RSNA 2003 Scientific Papers > Reduction of Glutamate and Glutamine in Mild Cognitive ...
  Scientific Papers
  SESSION: Neuroradiology/Head and Neck (Moody and Thoughtful)

Reduction of Glutamate and Glutamine in Mild Cognitive Impairment (MCI) Detected by Proton Magnetic Resonance Spectroscopy

  DATE: Tuesday, December 02 2003
  START TIME: 03:00 PM
  END TIME: 03:07 PM
  LOCATION: Room N226
  CODE: J11-798

Jens Heidenreich MD
Berlin Germany
Andreas Schilling MD
Ralf Siedenberg MD
Karl-Juergen Wolf MD

Alzheimer disease
Brain, metabolism
Magnetic resonance (MR), spectroscopy

Purpose: The aim of the study was to determine if changes in the hippocampal glutamate and glutamine (GLX) levels in patients with mild cognitive impairment (MCI) can be detected non invasively using proton magnetic resonance spectroscopy (1H-MRS). The glutamate neurotransmitter system is well known to be altered in Alzheimer's disease (AD). However, less is known about changes of the glutamate system in MCI. Due to advances in magnetic resonance technology both glutamate and glutamine spectra can be measured in vivo with 1H-MRS. We now studied whether changes of the GLX components can be detected non invasively in subjects with MC

Methods and Materials: MCI was defined as: 1) a history (subjective or caregiver complaint) of impaired cognition, 2) an objective cognitive deficit, 3) in a patient with normal activities of daily living and 4) no signs of dementia. Operationally a Mini Mental State Examination (MMSE) score between 27 and 24 was required for inclusion in the MCI group. After informed consent 6 patients with MCI and 8 normal subjects were included in the study. 1H-MRS was performed at 1.5 Tesla clinical scanner (Magnetom Vision, Siemens, FRG) using a stimulated echo acquisition mode (STEAM)-sequence in the left hippocampus and the left parietal cortex (volume of interest 8 ml, TR = 3000 ms, TE = 20 ms) located on T2w axial images. Fully automated spectra analysis was performed using the LCModel program. Metabolite concentrations were normalized to the creatine (CR) signal and expressed in ratio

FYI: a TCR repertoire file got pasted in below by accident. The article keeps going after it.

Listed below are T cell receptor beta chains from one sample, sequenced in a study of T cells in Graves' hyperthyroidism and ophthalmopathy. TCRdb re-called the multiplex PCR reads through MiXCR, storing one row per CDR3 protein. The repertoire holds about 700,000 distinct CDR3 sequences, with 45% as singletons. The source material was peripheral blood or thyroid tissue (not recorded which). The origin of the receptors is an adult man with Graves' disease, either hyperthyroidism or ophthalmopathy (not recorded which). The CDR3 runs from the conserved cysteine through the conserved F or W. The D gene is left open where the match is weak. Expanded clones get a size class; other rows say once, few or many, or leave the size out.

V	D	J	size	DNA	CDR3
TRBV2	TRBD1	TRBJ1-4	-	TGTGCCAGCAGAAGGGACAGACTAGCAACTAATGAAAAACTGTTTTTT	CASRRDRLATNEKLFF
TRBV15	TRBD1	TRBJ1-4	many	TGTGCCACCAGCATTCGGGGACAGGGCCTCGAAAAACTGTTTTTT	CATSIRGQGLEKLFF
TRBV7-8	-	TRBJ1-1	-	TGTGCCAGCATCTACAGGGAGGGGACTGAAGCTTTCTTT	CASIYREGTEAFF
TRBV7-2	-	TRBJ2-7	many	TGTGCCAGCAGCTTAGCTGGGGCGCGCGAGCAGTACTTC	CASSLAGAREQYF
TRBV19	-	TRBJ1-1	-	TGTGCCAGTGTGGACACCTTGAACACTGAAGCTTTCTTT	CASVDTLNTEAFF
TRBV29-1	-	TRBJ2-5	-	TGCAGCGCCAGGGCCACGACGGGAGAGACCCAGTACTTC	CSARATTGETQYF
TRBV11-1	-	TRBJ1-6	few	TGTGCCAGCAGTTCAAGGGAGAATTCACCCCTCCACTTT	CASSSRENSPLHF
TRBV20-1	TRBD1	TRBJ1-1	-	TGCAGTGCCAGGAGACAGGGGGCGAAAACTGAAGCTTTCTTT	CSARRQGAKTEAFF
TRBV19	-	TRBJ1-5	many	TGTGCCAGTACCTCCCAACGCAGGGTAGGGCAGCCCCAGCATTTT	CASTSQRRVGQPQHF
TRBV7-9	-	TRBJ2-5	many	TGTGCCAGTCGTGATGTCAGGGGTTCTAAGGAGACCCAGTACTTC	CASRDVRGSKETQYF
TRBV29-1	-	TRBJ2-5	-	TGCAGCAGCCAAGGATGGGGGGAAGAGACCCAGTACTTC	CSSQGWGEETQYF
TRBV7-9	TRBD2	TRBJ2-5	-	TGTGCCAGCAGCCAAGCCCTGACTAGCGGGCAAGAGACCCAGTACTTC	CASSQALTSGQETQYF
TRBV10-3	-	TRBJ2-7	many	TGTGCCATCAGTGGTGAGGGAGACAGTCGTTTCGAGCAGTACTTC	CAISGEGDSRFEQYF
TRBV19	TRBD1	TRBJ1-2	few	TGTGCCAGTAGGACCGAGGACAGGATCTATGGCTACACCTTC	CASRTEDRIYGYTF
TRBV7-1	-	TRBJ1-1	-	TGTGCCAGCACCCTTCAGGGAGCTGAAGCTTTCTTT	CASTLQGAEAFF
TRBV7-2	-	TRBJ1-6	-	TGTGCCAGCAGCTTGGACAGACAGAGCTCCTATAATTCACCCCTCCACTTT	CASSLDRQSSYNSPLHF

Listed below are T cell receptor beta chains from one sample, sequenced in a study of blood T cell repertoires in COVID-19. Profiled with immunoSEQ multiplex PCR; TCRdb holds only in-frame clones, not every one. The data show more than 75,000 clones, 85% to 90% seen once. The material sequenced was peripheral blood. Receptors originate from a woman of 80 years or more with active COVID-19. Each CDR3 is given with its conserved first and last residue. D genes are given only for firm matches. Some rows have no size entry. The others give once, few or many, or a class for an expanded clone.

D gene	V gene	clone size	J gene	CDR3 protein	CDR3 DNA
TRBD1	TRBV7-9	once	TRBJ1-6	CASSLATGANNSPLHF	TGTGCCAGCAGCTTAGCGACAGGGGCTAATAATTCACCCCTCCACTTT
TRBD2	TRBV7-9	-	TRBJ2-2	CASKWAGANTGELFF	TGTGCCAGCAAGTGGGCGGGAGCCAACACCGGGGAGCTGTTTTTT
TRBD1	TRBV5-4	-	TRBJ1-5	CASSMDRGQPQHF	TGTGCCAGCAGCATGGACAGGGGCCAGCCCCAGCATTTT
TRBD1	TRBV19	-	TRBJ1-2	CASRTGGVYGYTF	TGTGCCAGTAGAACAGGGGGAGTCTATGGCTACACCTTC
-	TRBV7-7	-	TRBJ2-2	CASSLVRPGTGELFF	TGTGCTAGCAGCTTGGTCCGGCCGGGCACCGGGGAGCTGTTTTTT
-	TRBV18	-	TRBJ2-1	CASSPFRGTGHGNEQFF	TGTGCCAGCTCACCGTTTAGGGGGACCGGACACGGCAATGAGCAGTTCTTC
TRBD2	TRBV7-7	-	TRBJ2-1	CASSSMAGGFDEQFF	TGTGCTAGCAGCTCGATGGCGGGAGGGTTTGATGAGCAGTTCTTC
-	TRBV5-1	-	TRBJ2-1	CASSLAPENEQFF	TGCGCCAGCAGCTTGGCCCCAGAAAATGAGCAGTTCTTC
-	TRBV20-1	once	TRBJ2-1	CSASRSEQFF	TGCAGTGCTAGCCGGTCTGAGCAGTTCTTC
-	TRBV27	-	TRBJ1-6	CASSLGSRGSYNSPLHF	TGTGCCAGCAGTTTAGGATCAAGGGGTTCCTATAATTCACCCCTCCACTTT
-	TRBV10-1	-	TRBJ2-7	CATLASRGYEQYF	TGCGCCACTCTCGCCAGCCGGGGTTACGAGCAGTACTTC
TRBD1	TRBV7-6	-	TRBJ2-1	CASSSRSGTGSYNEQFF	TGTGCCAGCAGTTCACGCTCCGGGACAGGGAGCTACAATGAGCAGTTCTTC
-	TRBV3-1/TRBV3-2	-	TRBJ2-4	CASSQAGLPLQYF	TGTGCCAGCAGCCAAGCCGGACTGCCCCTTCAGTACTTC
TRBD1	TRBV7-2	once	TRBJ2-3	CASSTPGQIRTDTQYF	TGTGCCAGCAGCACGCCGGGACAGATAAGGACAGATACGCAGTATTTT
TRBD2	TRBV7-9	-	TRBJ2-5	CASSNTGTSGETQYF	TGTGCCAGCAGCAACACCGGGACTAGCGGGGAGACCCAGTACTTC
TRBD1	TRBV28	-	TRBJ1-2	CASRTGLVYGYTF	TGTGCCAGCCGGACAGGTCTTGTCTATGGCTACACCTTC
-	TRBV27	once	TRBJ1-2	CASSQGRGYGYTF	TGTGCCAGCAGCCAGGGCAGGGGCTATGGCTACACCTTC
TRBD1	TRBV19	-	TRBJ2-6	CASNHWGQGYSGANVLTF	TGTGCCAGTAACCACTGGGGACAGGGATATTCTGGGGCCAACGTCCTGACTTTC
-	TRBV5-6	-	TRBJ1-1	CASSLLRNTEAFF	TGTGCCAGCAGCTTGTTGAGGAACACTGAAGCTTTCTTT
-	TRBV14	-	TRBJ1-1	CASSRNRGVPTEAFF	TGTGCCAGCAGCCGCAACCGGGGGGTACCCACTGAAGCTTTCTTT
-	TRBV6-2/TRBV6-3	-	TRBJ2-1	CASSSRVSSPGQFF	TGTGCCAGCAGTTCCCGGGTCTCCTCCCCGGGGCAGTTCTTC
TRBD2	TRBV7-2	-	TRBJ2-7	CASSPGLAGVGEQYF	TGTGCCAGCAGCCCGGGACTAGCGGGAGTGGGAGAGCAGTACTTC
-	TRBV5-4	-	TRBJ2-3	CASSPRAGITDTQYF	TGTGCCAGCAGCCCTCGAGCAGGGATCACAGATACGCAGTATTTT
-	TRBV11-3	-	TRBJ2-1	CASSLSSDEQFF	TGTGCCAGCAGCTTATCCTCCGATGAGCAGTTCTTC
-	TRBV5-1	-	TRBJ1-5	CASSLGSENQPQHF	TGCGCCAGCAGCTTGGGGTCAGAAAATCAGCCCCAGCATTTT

Results: Reduced ratios for both N-acetylaspartate (NAA) and GLX were found in hippocampus but not in parietal cortex in patients with MCI when compared with normal subjects. Statistical group comparisons (Student's t-test) were significant for NAA/CR (P<0.001) and GLX/CR (P<0.007). No significant changes were found for choline and myo-inositol measurements.

Conclusion: The glutamate system may play a crucial role in MCI and the early stages of AD. The finding of decreased GLX in MCI measured with 1H-MRS could be of great diagnostic value in detecting early stages of neurodegeneration. Furthermore, it potentially offers new aspects for therapeutic intervention and its monitoring.




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